Mike Tyson's knockout loss to Lennox Lewis may have also turned the lights out on Showtime Event Television's near-term pay-per-view event prospects.
The PPV distributor said it will continue to offer events sans Tyson, who has been the core of its business for years. But, after building a major PPV business around boxers Tyson and now retired junior welterweight champion Julio Cesar Chavez during the mid-1990s, the network has struggled to develop other major money-winning events.
Not counting the June 8 Lewis-Tyson co-promotion with HBO Pay-Per-View, SET has distributed nearly a dozen PPV events over the last three years, but only a handful registered significant PPV business. Five of those events were boxing-related — including Tyson bouts against Andrew Golota and Frans Botha in October 2000 and January 1999, respectively, and a March 2001 John Ruiz-Evander Holyfield match.
Other events, such as a July 2001 event featuring psychic Sylvia Brown, a January 2001 comedy improvisational show featuring Drew Carey and two other fights performed respectfully, but fell well short of the revenue generated from Tyson contests.
Although no events are scheduled, SET executive vice president of corporate strategy and communications Mark Greenberg said the network will continue to develop and distribute PPV events for the industry. But he complained that the industry's current economic structure that essentially gives operators 50 percent of PPV revenues makes it difficult to offer viable events.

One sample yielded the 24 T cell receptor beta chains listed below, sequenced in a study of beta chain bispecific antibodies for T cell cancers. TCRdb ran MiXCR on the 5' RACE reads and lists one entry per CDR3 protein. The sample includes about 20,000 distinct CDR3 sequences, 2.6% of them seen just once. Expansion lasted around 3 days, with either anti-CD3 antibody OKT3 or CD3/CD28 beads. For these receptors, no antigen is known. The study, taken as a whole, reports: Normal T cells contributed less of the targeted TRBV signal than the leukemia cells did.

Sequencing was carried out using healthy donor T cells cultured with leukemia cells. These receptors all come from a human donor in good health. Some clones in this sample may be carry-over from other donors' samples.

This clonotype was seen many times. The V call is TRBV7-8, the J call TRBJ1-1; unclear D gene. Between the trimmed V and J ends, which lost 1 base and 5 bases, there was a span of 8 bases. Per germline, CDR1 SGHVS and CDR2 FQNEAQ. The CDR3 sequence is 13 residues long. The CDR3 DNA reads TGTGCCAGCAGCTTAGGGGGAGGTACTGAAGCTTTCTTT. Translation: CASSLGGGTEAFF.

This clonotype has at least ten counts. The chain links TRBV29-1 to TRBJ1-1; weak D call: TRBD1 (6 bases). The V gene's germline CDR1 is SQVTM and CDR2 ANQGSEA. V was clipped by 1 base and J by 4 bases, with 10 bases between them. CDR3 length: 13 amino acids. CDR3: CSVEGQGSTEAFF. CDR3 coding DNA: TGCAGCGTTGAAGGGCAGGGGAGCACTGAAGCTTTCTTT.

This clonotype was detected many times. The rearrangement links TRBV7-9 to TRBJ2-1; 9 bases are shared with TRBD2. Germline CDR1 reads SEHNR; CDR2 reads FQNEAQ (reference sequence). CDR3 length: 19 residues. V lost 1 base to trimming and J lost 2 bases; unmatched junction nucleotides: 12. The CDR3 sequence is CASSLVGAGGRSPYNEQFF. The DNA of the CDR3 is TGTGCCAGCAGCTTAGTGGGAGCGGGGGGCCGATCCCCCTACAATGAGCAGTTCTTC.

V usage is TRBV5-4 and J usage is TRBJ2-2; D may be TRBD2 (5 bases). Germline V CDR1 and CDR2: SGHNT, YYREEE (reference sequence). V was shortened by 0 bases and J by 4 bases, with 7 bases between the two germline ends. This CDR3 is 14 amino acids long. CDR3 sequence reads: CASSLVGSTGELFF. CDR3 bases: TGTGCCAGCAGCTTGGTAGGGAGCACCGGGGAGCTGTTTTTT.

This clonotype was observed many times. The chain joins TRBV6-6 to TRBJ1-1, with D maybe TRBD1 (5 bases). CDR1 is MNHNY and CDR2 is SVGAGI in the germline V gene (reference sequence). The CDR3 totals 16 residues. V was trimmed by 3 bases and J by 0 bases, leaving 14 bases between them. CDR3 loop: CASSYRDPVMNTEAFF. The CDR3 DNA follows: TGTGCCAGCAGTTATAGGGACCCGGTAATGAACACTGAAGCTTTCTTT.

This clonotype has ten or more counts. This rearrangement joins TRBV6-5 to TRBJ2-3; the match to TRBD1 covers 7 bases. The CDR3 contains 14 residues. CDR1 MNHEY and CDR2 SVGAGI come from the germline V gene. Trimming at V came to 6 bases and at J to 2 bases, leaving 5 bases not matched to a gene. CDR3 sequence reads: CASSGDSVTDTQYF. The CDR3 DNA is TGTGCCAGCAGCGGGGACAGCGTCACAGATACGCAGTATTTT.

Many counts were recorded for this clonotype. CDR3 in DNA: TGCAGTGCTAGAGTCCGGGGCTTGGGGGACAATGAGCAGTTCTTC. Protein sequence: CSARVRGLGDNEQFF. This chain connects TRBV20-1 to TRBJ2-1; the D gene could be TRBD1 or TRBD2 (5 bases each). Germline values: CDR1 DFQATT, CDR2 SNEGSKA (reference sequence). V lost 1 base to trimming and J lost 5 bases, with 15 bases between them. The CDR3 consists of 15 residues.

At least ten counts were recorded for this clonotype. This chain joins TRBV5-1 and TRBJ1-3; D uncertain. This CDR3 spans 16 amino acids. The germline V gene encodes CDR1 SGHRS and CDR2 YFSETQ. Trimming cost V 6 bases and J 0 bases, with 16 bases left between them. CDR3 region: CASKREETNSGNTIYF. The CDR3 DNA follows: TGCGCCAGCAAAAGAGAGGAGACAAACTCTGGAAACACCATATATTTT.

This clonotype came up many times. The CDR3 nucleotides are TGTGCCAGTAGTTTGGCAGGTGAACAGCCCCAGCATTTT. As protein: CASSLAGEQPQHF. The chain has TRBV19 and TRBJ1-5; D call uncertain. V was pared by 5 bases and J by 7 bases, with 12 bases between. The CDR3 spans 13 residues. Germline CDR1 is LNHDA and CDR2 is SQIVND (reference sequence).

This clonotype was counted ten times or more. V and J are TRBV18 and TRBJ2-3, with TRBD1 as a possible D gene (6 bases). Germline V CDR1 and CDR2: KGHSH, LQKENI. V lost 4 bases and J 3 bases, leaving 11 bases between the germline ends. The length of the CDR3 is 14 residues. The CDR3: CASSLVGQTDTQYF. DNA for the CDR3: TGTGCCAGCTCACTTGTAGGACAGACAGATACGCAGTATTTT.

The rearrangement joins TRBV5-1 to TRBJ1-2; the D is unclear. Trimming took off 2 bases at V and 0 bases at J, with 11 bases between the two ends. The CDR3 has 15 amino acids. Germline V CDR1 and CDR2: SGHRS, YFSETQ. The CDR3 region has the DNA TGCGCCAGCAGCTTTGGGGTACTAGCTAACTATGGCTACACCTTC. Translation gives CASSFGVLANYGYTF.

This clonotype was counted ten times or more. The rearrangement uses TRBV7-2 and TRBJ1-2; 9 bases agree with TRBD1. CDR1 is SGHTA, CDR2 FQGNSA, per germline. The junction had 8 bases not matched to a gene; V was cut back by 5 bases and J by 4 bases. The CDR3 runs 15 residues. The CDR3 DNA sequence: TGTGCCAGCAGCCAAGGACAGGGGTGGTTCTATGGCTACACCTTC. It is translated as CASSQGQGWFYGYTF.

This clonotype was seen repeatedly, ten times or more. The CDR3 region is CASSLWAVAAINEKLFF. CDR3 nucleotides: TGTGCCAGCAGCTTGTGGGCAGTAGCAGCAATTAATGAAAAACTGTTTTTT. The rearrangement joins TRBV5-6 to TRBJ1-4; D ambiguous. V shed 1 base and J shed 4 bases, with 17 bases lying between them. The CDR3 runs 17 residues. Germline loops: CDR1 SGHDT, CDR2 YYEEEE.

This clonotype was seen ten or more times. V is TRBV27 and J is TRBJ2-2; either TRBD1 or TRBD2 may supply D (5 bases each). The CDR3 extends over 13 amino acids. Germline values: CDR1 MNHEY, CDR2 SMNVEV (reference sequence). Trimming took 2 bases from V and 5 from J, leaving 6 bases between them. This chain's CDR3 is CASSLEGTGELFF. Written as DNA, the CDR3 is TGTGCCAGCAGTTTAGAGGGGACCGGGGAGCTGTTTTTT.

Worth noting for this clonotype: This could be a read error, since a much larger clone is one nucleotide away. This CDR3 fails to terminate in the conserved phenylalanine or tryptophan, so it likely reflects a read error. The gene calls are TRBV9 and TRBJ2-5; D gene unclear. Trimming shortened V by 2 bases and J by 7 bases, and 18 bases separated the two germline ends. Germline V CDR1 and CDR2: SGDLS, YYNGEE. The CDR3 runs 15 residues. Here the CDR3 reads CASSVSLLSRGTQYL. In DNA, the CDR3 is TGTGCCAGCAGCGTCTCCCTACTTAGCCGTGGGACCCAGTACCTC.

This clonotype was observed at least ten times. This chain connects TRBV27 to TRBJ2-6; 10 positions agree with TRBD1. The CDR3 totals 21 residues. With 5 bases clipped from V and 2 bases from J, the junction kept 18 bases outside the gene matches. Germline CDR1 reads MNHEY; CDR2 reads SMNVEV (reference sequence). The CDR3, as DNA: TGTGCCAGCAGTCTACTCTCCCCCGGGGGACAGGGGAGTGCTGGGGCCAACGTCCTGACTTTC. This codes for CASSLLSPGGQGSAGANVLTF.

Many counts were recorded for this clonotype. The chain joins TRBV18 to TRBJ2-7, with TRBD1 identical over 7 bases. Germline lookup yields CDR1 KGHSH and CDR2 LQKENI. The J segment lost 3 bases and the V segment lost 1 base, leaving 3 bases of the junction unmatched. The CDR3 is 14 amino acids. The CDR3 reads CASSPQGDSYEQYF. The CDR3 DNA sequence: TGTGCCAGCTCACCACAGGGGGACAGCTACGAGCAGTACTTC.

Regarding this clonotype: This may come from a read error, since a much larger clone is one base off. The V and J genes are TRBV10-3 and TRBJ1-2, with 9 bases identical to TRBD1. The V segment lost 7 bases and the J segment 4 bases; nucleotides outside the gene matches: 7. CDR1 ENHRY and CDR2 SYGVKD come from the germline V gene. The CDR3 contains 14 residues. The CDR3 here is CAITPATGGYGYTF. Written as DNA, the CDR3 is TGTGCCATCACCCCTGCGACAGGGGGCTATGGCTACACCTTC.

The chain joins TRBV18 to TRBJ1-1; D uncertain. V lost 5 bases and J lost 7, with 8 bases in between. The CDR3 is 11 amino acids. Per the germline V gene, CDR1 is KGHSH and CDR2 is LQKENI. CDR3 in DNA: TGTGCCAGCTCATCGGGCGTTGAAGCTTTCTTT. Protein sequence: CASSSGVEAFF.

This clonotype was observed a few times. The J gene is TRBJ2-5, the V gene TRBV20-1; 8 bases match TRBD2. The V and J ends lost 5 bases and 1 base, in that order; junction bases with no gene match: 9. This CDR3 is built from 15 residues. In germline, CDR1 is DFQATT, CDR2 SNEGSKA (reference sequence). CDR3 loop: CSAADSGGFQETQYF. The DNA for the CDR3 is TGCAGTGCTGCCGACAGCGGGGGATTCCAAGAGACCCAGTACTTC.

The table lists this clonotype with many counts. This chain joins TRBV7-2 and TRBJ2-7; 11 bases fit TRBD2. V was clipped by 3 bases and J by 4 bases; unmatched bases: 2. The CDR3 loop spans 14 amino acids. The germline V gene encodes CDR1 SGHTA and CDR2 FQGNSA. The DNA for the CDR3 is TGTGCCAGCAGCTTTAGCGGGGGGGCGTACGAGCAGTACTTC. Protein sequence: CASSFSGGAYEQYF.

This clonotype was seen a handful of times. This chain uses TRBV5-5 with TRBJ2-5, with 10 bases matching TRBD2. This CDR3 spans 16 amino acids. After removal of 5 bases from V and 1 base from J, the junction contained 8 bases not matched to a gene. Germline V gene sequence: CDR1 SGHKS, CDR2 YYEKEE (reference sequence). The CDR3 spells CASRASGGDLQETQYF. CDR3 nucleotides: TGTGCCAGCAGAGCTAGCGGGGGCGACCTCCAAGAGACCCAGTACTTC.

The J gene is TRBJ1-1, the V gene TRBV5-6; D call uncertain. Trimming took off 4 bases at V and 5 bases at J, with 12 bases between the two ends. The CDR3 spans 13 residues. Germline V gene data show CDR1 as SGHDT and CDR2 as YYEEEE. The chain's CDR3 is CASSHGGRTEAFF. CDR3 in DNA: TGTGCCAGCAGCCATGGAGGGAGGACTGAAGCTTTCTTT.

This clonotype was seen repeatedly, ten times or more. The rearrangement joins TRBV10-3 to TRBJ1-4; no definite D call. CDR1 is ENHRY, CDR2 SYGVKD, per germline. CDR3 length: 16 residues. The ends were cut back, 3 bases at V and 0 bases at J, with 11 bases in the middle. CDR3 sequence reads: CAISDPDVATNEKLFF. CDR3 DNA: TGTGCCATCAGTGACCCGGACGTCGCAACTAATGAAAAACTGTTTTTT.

"The really cheap ones are easy to do and the big ones are easy to do, but how do you build the middle-performing events into big events?" Greenberg said. "It's hard to build a habit with people when there's no economic advantage for distributors."
"We have a game plan to develop PPV events for the industry," Greenberg added. "The question becomes is the industry willing to share this risk with us?"
While it looks for new events, Greenberg said SET has not completely written off Tyson, although the fighter's PPV appeal has diminished significantly in the wake of his thrashing by Lewis.
Nevertheless, Greenberg believes Tyson still has a PPV future if he continues in the ring. "Mike Tyson has been an enormously important franchise to this category, so we'll let him lick his wounds and see where he wants to go before we decide what's next," he said.
R. Thomas Umstead serves as senior content producer, programming for Multichannel News, Broadcasting + Cable and Next TV. During his more than 30-year career as a print and online journalist, Umstead has written articles on a variety of subjects ranging from TV technology, marketing and sports production to content distribution and development. He has provided expert commentary on television issues and trends for such TV, print, radio and streaming outlets as Fox News, CNBC, the Today show, USA Today, The New York Times and National Public Radio. Umstead has also filmed, produced and edited more than 100 original video interviews, profiles and news reports featuring key cable television executives as well as entertainers and celebrity personalities.
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